Conspiracy and Romance Studies in Brockden Brown, Cooper, Hawthorne, and Melville Synopsis
Robert Levine has examined the American romance in a historical context. His book offers a fresh reading of the genre, establishing its importance to American culture between the founding of the republic and the Civil war. With convincing historical and literary detail, Levine shows that anxieties about various subversive elements - French revolutionaries, secret societies, Catholic immigrants, African slaves - are central to the fictional worlds of Brockden Brown, Cooper, Hawthorne and Melville. Ormond, The Bravo, The Blithedale Romance, and Benito Cereno are persuasively explicated by Levine to demonstrate that the romance addressed many of the same conflicts and ideals that gave rise to the American republic. Americans conceived of America as a romance, and their romances dramatised the historical conditions of the culture, The fear that conspiracies would subvert the order and integrity of the new nation were recurrent and widespread; Levine makes us see that these fears informed the works of our major romance writers from the turn of the century until the Civil War.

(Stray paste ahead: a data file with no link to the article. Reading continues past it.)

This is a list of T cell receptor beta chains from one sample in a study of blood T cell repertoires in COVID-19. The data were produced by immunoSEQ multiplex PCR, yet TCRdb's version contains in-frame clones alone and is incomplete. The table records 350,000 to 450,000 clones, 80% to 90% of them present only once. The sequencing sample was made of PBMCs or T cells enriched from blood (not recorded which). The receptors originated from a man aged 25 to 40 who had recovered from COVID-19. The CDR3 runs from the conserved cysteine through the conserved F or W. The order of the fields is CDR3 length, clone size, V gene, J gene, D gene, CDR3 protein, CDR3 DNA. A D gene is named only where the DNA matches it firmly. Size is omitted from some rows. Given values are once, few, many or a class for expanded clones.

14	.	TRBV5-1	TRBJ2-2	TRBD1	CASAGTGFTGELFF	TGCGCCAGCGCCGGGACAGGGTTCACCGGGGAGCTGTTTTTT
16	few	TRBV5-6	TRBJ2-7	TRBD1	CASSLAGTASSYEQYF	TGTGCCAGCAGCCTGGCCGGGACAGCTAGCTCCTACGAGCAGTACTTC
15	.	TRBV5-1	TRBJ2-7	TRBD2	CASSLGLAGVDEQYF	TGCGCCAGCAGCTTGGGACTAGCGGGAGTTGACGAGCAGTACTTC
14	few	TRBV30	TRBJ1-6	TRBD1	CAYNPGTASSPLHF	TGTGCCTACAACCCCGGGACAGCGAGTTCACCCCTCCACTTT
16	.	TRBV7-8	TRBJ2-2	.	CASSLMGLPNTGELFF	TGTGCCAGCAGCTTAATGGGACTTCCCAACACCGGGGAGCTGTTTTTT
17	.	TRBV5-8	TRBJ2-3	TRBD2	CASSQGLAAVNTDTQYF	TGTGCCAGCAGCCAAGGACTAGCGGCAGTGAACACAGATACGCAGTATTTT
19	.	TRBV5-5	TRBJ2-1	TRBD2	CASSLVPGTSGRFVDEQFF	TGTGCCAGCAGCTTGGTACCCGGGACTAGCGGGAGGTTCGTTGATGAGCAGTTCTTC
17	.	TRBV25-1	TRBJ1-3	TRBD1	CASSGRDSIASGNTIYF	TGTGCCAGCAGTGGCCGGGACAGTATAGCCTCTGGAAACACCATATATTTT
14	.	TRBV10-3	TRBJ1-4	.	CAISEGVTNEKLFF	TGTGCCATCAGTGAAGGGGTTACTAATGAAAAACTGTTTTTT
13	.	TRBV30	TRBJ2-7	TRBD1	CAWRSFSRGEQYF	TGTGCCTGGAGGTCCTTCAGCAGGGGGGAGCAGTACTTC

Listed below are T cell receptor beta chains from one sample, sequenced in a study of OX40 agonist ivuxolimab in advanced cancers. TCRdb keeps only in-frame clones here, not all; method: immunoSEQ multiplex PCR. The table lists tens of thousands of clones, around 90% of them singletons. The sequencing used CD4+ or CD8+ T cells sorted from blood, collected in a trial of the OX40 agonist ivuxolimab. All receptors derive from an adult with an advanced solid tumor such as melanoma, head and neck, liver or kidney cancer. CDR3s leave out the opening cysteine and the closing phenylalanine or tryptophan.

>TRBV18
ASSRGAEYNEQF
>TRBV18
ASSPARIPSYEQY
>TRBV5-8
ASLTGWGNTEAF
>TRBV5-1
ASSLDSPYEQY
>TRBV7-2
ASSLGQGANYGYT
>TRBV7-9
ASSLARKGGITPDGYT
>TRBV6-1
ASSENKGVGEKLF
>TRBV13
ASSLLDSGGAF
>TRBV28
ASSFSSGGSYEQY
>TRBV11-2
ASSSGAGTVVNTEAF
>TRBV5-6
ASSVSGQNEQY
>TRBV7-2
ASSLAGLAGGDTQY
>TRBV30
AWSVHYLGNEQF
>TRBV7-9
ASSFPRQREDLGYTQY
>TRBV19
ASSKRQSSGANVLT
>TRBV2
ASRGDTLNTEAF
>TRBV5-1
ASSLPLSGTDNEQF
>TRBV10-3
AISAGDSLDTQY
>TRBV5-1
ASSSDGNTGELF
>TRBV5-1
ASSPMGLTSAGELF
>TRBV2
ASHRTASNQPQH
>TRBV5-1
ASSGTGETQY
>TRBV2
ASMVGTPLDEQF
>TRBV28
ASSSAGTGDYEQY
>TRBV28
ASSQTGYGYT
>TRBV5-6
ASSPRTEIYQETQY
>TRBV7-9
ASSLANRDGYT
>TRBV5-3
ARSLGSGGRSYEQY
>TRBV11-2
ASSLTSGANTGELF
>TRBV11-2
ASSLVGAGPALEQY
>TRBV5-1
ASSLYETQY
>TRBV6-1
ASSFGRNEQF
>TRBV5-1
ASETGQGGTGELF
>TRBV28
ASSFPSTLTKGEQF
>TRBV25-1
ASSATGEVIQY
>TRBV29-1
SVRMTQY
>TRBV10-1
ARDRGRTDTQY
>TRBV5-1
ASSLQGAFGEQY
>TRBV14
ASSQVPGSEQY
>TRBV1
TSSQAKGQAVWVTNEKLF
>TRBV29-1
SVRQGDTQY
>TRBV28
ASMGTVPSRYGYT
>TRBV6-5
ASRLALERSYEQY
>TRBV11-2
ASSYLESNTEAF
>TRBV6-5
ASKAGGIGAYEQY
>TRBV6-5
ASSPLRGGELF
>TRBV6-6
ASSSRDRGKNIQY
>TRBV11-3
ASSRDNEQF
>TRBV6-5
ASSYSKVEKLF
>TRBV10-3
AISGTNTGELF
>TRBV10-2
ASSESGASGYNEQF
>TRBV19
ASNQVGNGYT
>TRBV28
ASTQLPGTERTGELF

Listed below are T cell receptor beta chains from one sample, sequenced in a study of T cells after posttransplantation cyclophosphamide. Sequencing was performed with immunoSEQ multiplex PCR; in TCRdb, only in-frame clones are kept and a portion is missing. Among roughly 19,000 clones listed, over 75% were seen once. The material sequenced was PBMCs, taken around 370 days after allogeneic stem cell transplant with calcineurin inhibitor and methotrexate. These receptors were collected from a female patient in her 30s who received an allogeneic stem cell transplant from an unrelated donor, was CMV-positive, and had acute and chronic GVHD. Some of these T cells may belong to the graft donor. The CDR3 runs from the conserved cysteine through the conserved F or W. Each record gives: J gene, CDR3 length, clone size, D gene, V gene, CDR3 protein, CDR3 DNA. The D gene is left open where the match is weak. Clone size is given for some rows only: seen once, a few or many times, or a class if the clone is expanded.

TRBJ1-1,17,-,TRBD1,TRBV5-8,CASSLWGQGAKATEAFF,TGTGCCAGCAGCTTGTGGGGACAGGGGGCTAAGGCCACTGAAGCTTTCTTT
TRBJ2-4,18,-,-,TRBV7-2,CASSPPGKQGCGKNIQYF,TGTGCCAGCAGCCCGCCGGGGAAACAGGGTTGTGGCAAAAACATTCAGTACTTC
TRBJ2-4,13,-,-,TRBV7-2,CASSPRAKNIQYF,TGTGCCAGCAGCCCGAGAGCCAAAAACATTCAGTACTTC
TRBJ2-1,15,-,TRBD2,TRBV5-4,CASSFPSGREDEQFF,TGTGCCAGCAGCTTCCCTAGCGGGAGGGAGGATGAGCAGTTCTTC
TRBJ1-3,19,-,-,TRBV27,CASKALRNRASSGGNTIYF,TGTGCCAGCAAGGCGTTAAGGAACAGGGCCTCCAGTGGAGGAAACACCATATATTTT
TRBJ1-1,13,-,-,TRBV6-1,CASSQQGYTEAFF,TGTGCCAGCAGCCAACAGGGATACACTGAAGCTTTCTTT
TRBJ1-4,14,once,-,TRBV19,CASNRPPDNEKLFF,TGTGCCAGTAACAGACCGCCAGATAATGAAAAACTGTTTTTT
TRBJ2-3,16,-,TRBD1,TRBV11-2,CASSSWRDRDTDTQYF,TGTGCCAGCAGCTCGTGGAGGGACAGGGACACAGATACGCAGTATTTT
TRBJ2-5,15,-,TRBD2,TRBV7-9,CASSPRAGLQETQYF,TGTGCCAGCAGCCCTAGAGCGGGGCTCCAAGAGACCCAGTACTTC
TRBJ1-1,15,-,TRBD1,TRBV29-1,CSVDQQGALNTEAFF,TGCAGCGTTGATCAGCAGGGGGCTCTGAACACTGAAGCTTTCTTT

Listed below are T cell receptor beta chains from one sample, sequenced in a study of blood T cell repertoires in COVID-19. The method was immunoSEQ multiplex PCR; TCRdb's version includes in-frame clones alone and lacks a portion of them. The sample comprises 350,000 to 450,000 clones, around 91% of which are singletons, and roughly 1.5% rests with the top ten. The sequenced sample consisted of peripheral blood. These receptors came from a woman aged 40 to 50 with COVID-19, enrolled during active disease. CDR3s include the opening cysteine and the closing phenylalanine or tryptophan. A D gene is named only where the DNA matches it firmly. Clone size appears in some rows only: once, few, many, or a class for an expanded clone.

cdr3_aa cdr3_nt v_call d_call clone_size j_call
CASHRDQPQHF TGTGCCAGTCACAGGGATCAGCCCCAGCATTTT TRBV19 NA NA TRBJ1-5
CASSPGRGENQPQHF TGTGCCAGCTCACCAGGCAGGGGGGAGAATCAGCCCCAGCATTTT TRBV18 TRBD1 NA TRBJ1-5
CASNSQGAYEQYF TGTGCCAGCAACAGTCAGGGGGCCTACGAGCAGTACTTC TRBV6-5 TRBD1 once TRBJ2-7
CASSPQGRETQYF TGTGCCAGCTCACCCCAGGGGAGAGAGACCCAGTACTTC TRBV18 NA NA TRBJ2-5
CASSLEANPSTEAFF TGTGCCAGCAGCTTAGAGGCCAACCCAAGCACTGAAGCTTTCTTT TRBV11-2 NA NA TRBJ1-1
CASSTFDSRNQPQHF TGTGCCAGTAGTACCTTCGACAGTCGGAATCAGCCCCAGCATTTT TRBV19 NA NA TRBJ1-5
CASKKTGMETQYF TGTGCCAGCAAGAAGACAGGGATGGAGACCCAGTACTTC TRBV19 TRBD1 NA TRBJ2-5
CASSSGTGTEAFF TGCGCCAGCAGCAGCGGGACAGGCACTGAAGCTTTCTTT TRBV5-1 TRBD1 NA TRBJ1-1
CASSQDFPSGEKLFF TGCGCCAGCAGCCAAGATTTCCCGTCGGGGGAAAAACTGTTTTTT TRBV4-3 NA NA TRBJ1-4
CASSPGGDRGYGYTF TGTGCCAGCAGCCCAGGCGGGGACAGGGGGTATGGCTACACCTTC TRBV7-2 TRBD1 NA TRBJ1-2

Conspiracy and Romance Studies in Brockden Brown, Cooper, Hawthorne, and Melville Press Reviews
...all readers interested in the American novel will find his study provocative and frequently insightful. Michael Oriard, Studies in the Novel ...richly interdisciplinary in its scholarship and the most committed to detailing precise ways that...American romancers have been very anxiously and actively responsive to their society. ESQ: A Journal of the American Renaissance Levine does an excellent job of situating the works he examines in particular ideological frameworks...Levine's analysis of the ways in which themes transfer across discourse communities suggests some useful directions for rethinking the relation of the traditional American literary canon to the cultural situation that gave rise to its texts. Journal of American History Levine provides useful information on the Illuminati scare and the counter-subversive discourse of the 1790's....Levine's persuasive analysis provides an example of how historical scholarship can significantly change one's reading of an individual text while also allowing that text to inform one's perception of its original audience. Scott Peeples, The Eighteenth Century